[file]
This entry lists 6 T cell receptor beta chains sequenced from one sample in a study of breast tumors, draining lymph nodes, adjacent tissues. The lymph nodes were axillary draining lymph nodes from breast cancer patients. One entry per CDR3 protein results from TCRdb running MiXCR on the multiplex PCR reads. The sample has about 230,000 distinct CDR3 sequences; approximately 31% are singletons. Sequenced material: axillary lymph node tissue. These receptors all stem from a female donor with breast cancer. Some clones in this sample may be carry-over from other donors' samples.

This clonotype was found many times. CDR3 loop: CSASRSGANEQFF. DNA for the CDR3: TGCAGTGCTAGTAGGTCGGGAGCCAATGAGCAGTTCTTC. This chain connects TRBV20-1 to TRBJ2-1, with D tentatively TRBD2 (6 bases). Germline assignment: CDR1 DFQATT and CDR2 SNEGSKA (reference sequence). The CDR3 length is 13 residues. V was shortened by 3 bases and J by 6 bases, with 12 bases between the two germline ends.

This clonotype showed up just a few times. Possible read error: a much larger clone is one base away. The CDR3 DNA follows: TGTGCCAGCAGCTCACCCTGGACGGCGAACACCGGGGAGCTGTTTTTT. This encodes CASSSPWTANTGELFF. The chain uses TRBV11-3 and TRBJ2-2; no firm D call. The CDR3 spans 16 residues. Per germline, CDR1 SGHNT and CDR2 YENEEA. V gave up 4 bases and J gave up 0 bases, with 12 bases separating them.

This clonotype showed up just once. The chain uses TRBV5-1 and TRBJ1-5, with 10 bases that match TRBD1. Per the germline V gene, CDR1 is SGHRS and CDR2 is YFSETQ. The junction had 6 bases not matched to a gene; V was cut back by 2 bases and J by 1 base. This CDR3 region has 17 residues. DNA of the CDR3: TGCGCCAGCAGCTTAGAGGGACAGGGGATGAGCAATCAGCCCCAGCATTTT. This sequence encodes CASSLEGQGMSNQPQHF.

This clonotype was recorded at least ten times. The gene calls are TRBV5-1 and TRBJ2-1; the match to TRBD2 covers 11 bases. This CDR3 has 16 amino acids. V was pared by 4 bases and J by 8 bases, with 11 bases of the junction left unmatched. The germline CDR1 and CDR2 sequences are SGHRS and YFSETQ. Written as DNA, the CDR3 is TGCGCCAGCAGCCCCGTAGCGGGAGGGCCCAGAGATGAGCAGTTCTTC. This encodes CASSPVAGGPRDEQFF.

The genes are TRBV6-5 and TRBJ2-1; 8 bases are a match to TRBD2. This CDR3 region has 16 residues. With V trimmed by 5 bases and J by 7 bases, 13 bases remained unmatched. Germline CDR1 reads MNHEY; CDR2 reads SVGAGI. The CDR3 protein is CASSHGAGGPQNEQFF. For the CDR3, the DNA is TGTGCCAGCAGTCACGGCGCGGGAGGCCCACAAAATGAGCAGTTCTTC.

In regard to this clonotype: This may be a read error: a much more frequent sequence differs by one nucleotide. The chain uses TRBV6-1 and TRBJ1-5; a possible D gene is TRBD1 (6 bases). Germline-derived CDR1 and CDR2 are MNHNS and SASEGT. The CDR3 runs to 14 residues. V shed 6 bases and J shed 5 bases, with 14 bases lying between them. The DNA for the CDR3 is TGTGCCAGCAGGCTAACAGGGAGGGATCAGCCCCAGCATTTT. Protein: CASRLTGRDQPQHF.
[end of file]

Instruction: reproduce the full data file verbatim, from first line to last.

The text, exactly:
This entry lists 6 T cell receptor beta chains sequenced from one sample in a study of breast tumors, draining lymph nodes, adjacent tissues. The lymph nodes were axillary draining lymph nodes from breast cancer patients. One entry per CDR3 protein results from TCRdb running MiXCR on the multiplex PCR reads. The sample has about 230,000 distinct CDR3 sequences; approximately 31% are singletons. Sequenced material: axillary lymph node tissue. These receptors all stem from a female donor with breast cancer. Some clones in this sample may be carry-over from other donors' samples.

This clonotype was found many times. CDR3 loop: CSASRSGANEQFF. DNA for the CDR3: TGCAGTGCTAGTAGGTCGGGAGCCAATGAGCAGTTCTTC. This chain connects TRBV20-1 to TRBJ2-1, with D tentatively TRBD2 (6 bases). Germline assignment: CDR1 DFQATT and CDR2 SNEGSKA (reference sequence). The CDR3 length is 13 residues. V was shortened by 3 bases and J by 6 bases, with 12 bases between the two germline ends.

This clonotype showed up just a few times. Possible read error: a much larger clone is one base away. The CDR3 DNA follows: TGTGCCAGCAGCTCACCCTGGACGGCGAACACCGGGGAGCTGTTTTTT. This encodes CASSSPWTANTGELFF. The chain uses TRBV11-3 and TRBJ2-2; no firm D call. The CDR3 spans 16 residues. Per germline, CDR1 SGHNT and CDR2 YENEEA. V gave up 4 bases and J gave up 0 bases, with 12 bases separating them.

This clonotype showed up just once. The chain uses TRBV5-1 and TRBJ1-5, with 10 bases that match TRBD1. Per the germline V gene, CDR1 is SGHRS and CDR2 is YFSETQ. The junction had 6 bases not matched to a gene; V was cut back by 2 bases and J by 1 base. This CDR3 region has 17 residues. DNA of the CDR3: TGCGCCAGCAGCTTAGAGGGACAGGGGATGAGCAATCAGCCCCAGCATTTT. This sequence encodes CASSLEGQGMSNQPQHF.

This clonotype was recorded at least ten times. The gene calls are TRBV5-1 and TRBJ2-1; the match to TRBD2 covers 11 bases. This CDR3 has 16 amino acids. V was pared by 4 bases and J by 8 bases, with 11 bases of the junction left unmatched. The germline CDR1 and CDR2 sequences are SGHRS and YFSETQ. Written as DNA, the CDR3 is TGCGCCAGCAGCCCCGTAGCGGGAGGGCCCAGAGATGAGCAGTTCTTC. This encodes CASSPVAGGPRDEQFF.

The genes are TRBV6-5 and TRBJ2-1; 8 bases are a match to TRBD2. This CDR3 region has 16 residues. With V trimmed by 5 bases and J by 7 bases, 13 bases remained unmatched. Germline CDR1 reads MNHEY; CDR2 reads SVGAGI. The CDR3 protein is CASSHGAGGPQNEQFF. For the CDR3, the DNA is TGTGCCAGCAGTCACGGCGCGGGAGGCCCACAAAATGAGCAGTTCTTC.

In regard to this clonotype: This may be a read error: a much more frequent sequence differs by one nucleotide. The chain uses TRBV6-1 and TRBJ1-5; a possible D gene is TRBD1 (6 bases). Germline-derived CDR1 and CDR2 are MNHNS and SASEGT. The CDR3 runs to 14 residues. V shed 6 bases and J shed 5 bases, with 14 bases lying between them. The DNA for the CDR3 is TGTGCCAGCAGGCTAACAGGGAGGGATCAGCCCCAGCATTTT. Protein: CASRLTGRDQPQHF.